CONGRATULATIONS IACA CYCLE #17
MINI-GRANT RECIPIENT, GREG MUELLER!
Click here to learn about IACA's other Cycle #17 mini-grant recipient, Lisa Sniderman.
Congratulations to Greg Mueller on a successful grant application!
The following are excerpts of Mueller's application:
A lifetime of making; art major, studio apprentice, MFA grad, and college professor, has brought me to this unique grant application. Two years ago, I made the difficult and challenging decision to leave academia, devoting myself to full-time studio work. Each year, I gave 100% to my sculpture students. Now I have come to a threshold where the support funding of this grant can springboard me into the 2nd phase of my art life.
Although art school naturally laid the foundation of my sculpture work, my curiosity and methodology for making and teaching were greatly influenced by my five-year studio apprenticeship with Paul Granlund, a former liberal arts college sculptor-in-residence and Guggenheim and Fulbright scholar. Redefining myself as an artist entrepreneur is a new challenge. I am applying for commissions, promoting my work, and yes, taking on the occasional welding jobs that come in my door to help pay my monthly studio rent and expenses. Despite the challenges, I remain committed to the decision and go to work each day with conviction and courage. The work samples enclosed with this application feature both personal studio work, and more recently, large-scale public art projects. This body of work will feature overlapping qualities of my commission work that integrates reclaimed materials, and help me define the mission of my studio work.
For the past several years my work has been closely connected to public art commissions. However, I have not exhibited personal sculpture for several years. While I remain committed to community engagement through unique public projects, I want to expand the parameters of my discipline by dedicating half of my studio time/portfolio toward a personal body of work. This process for creating sculpture is an instinctive daily ritual - observation, hunting, and scavenging for the raw material. My place in sculpture is to reinvent with a child-like curiosity, forms that celebrate the potential of rejected debris into objects and places of hope. Rescuing agricultural and architectural salvage is an intuitive attempt to breathe new life into the reclaim and cultivate the spirit of the material. Instinctive decisions are made slowly with some uncertainty to the outcome. My intention is to harmonize the faded and worn into the semblance of a whole. The resulting forms and spaces are a by-product of construction and the poetics of materiality. Trusting the physical act of working with the elements, allows failures and solutions to unfold; the act of work begets work.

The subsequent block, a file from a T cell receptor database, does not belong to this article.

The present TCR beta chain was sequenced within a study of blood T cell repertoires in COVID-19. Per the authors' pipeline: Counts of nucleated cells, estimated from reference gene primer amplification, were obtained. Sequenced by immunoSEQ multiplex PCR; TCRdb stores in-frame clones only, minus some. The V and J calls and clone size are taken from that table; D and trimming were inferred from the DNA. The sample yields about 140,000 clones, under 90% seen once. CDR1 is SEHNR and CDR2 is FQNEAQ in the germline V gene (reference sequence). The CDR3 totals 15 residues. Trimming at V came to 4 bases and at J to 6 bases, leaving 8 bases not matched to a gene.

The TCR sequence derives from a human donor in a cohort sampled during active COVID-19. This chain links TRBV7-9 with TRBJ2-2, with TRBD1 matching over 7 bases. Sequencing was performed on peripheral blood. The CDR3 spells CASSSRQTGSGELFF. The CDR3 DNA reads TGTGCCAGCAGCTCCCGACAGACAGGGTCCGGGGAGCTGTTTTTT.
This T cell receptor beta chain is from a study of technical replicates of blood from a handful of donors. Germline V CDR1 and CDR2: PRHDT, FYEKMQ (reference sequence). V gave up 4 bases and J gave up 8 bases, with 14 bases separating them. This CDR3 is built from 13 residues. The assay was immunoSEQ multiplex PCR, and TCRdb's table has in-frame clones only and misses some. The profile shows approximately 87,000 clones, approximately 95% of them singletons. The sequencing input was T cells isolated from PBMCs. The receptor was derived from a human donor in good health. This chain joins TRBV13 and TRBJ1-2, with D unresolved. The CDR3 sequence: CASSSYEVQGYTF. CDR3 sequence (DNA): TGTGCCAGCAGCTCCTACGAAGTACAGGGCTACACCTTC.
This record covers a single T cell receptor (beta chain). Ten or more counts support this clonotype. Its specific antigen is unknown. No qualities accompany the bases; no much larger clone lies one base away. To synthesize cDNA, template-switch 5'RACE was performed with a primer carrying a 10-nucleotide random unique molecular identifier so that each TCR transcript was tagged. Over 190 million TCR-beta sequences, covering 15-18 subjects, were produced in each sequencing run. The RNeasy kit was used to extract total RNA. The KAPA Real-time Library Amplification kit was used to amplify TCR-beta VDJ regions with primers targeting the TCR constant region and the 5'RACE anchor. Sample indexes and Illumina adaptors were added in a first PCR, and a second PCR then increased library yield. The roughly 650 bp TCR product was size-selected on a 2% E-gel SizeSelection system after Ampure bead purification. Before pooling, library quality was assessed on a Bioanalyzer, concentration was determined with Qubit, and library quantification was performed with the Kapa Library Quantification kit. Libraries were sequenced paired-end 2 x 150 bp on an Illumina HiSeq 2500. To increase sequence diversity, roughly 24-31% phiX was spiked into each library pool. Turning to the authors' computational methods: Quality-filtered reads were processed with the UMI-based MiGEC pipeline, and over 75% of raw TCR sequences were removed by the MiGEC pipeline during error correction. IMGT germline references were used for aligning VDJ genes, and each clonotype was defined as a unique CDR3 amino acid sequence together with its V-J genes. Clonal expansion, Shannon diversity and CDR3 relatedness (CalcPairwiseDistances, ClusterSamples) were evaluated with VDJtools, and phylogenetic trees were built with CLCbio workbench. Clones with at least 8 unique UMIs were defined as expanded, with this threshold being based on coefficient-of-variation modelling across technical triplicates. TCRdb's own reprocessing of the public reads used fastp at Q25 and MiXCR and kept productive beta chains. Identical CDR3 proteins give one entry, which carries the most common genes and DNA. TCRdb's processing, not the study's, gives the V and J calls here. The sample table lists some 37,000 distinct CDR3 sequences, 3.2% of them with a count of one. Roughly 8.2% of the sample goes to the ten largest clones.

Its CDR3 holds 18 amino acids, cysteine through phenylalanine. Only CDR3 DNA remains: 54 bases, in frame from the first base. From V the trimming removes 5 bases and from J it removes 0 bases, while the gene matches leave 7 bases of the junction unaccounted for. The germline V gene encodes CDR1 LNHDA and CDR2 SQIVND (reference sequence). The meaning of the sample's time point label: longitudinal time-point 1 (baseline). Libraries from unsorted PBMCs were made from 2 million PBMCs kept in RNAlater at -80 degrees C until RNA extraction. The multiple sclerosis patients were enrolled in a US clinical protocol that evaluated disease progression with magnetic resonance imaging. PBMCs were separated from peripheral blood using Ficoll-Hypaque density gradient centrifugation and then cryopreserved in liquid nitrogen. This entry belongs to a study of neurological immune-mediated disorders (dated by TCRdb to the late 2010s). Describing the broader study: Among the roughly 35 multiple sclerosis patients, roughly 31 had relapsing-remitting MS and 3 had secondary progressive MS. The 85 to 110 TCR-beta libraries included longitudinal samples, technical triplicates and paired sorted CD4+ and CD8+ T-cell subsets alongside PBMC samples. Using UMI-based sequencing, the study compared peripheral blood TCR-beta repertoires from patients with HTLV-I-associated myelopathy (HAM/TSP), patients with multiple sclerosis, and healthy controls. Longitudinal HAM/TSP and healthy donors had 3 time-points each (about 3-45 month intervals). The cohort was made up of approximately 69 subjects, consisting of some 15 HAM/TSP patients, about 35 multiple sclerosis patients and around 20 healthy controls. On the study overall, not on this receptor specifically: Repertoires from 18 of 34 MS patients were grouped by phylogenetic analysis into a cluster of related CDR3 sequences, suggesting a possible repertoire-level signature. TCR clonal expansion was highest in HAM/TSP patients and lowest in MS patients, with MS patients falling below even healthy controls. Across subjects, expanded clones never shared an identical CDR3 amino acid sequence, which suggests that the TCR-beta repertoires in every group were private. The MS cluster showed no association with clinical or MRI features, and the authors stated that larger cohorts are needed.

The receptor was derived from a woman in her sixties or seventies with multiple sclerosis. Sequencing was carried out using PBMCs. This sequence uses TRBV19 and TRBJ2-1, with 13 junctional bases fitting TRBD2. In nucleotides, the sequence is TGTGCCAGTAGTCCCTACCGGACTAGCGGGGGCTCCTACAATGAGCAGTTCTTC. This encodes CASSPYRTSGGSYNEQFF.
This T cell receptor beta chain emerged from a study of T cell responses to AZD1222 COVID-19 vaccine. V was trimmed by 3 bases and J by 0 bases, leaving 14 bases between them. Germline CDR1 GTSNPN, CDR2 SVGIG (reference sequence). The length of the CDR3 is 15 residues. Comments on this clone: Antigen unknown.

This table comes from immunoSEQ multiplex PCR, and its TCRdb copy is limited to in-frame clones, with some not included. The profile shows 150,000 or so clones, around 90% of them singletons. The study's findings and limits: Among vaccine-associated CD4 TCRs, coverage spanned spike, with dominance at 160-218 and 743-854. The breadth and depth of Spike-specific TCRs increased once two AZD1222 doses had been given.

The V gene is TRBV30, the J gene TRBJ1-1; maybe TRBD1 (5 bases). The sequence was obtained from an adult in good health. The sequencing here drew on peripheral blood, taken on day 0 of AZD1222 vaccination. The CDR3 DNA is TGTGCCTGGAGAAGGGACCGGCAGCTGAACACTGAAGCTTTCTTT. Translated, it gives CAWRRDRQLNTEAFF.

Funding will allow me to build this studio into a thriving practice. I will strive for a studio balance by using the grant to develop 5 new works grounded in decommissioned and repurposed materials. The funding will provide the dedicated time to work.
Thank you for reaching out to artists during this time to assist us in creative pivoting, so that we might continue to provide joy, spirit, and wonder as way to comfort the afflicted.